Many e-tailers, of course, have a vast library of product photos, so if photos aren't presented quickly, it's a major problem. "Instead of creating a single large graphic and 'slicing' it [letting it load section by section], they have a separate file for each piece." If a shopper is using a dialup connection, this is like watching paint dry.

In this slow-load situation, "Quite often there's no [alternate text, also called "ALT"] label attached to the illustration, so if it's a button you can't click it until that button finally arrives." At this point, it's almost easier to use the phone then surf the Web, Tognazzini said.

One factor could be a surprising warning sign: "If your Web site has won a graphics-design award, you are likely in serious need of a redesign," he said. Such sites tend to be pretty rather than profitable, he noted, due to their emphasis on bandwidth-hogging graphics.

Does Your "Look" Match Your Biz?
Similarly, a site design that looks too luxurious can actually work against a discount site, he said. "You don't go into a store on Fifth Avenue that's arrayed like Tiffany's and expect to buy something really cheap." On the other hand, if your products are priced on the upper end, "you need a clean, well-lighted site that looks inviting and has an 800 number on every page."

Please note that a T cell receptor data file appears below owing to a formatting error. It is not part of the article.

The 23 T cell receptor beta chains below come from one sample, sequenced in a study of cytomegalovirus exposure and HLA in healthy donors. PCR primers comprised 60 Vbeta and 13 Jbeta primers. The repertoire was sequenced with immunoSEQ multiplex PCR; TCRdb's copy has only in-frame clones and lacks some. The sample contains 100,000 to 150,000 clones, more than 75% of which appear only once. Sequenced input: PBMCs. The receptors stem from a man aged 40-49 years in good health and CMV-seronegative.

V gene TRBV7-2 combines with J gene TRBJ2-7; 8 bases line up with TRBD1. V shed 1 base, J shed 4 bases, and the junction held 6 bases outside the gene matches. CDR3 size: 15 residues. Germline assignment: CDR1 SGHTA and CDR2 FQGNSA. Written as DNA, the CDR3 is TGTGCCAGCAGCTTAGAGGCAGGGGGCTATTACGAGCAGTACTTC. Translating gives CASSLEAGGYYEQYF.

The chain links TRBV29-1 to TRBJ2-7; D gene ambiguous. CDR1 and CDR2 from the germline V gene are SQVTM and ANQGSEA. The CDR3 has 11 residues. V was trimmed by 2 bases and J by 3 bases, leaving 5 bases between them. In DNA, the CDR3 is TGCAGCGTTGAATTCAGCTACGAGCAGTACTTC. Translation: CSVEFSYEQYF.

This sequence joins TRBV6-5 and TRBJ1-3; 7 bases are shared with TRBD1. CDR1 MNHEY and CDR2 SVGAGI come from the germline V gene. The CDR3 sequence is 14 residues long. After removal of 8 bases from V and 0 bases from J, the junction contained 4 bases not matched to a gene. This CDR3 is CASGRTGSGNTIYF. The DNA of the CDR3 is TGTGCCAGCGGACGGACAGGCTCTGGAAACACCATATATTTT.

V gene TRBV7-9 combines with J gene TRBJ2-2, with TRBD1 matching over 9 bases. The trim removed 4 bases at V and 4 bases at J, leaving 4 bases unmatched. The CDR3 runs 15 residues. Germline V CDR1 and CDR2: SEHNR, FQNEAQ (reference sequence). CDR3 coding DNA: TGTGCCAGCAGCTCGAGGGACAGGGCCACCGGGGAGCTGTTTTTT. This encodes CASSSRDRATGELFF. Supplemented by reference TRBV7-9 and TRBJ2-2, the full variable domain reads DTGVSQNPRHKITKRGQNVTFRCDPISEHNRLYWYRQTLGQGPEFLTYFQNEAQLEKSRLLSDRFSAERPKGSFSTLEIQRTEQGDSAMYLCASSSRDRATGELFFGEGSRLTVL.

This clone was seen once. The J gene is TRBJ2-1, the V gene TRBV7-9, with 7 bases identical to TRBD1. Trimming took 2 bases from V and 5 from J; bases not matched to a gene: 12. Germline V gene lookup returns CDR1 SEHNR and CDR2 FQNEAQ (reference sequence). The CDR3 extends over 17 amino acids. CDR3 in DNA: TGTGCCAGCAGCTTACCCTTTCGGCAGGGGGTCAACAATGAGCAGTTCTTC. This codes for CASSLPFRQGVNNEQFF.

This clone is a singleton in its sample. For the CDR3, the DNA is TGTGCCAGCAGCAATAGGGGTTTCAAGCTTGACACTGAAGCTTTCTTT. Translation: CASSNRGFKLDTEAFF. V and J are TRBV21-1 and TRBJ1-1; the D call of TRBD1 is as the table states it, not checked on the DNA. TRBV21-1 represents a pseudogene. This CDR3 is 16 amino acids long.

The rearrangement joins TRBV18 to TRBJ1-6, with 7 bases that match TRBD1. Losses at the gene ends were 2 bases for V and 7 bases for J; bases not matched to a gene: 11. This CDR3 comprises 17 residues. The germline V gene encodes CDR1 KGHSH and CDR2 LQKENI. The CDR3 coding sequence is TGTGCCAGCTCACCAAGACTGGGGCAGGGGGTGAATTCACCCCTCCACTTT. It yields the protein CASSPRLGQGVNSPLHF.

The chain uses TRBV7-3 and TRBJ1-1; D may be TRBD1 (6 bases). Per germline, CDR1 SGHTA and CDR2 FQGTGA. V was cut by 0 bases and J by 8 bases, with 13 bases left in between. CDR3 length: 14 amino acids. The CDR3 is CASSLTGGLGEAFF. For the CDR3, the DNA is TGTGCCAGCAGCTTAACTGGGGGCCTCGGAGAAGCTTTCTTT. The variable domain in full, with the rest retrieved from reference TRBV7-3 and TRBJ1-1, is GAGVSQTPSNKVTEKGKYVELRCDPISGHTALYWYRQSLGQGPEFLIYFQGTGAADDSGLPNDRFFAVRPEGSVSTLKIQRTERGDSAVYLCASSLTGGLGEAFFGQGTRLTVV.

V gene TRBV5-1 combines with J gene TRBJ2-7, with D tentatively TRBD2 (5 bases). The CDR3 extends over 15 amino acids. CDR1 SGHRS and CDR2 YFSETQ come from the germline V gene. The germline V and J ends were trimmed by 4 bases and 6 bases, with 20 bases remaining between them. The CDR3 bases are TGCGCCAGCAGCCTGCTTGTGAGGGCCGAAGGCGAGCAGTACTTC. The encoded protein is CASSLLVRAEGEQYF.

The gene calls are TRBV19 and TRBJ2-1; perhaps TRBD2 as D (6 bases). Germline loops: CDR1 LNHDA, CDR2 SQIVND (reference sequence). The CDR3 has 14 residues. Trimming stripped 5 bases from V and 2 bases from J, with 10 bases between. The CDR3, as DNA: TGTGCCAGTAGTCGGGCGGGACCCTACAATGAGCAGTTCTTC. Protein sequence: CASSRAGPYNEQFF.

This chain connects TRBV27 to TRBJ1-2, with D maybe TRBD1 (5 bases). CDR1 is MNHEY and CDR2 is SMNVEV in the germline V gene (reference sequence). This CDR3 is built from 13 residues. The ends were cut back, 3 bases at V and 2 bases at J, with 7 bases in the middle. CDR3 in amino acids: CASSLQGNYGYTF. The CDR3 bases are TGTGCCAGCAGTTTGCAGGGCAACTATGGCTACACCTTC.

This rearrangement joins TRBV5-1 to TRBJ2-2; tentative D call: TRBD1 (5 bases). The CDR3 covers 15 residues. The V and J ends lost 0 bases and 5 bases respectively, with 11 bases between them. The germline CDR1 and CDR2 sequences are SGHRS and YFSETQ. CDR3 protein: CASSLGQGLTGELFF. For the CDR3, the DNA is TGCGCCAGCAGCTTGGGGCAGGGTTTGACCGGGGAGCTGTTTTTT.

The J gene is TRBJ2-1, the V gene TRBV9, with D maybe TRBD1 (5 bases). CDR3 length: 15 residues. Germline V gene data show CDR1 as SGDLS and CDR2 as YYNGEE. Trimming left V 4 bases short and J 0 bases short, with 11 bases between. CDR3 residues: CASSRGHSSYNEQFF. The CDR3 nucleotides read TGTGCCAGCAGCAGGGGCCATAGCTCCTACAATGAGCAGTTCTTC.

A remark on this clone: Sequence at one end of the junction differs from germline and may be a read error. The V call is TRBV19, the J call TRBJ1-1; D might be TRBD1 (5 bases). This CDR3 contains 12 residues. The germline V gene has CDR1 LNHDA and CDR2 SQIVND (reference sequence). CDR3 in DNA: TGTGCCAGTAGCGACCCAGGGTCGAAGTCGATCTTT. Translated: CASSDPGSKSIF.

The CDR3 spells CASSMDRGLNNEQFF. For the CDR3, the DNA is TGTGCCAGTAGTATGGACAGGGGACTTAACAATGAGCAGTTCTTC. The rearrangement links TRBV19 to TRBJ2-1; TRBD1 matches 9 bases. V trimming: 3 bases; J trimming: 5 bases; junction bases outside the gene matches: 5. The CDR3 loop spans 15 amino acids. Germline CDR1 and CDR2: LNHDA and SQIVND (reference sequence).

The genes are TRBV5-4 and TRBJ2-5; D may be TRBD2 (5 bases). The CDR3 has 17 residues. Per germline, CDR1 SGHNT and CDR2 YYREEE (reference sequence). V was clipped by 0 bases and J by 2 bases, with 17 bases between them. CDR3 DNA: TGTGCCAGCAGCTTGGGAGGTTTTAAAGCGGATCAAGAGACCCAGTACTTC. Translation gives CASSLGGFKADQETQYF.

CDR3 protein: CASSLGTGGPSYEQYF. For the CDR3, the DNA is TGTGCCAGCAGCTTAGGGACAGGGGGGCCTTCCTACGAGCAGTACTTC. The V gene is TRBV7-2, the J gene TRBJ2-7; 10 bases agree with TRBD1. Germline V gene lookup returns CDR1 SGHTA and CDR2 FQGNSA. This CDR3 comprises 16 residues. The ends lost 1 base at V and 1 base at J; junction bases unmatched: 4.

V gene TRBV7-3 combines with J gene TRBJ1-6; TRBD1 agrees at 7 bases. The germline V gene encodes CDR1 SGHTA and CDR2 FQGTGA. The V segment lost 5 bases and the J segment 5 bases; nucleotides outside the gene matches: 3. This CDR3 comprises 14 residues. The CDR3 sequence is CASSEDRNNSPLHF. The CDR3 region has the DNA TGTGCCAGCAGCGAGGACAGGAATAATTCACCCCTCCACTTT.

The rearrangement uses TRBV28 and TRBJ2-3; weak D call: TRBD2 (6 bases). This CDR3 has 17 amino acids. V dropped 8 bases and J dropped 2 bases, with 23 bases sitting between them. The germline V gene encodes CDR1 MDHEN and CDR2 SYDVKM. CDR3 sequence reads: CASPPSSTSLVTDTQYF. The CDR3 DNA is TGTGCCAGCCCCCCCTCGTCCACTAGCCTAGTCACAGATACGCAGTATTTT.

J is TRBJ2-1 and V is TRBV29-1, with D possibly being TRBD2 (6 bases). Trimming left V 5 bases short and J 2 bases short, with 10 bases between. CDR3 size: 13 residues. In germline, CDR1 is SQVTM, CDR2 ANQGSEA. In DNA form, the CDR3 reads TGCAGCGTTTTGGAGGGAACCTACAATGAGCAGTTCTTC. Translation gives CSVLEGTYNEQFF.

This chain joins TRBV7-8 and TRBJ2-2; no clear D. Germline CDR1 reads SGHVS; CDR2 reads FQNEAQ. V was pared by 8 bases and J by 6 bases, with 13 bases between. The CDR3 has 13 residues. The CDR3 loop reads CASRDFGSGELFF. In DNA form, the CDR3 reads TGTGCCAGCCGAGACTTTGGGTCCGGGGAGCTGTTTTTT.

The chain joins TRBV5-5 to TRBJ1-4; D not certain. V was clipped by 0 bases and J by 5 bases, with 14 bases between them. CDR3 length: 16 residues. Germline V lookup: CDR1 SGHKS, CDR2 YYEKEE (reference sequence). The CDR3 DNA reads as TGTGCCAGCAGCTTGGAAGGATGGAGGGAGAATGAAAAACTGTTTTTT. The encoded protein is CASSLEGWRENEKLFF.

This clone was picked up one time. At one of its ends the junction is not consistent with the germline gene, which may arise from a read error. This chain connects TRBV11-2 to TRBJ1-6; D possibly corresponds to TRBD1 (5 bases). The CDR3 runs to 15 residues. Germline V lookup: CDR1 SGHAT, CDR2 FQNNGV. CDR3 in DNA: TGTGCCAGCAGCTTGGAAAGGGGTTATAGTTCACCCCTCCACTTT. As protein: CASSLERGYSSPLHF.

The point is to make your site match your customer's budget level. One of the best ways to do this is to look at the other sites selling what you're selling. Your navigation, prices and products may be better than theirs, but your site's overall look should not be radically different, he noted.

Information, Please
Brick and mortar stores have an edge over many online stores in terms of providing enough information to persuade a shopper: An in-store shopper can peruse the product's box and any in-store signage or ask questions of a live human.

Online sites need to aspire to reach this level of customer service. Tognazzini refers to a site selling camera gear that missed answering obvious questions. Is your site providing the answers to all likely customer concerns?

Moreover, is your information accessible to all your shoppers? Tognazzini points to airline sites, with their graphs of information about departure times and destinations. Sometimes when e-tailers post this style of complex graph, it doesn't display properly. Again, it's an issue of testing multiple platforms. Although few users run Mac or Linux platforms or use the Netscape browser, "their credit card is the same color as everyone else's," he said.

Overly Cautious Shipping Times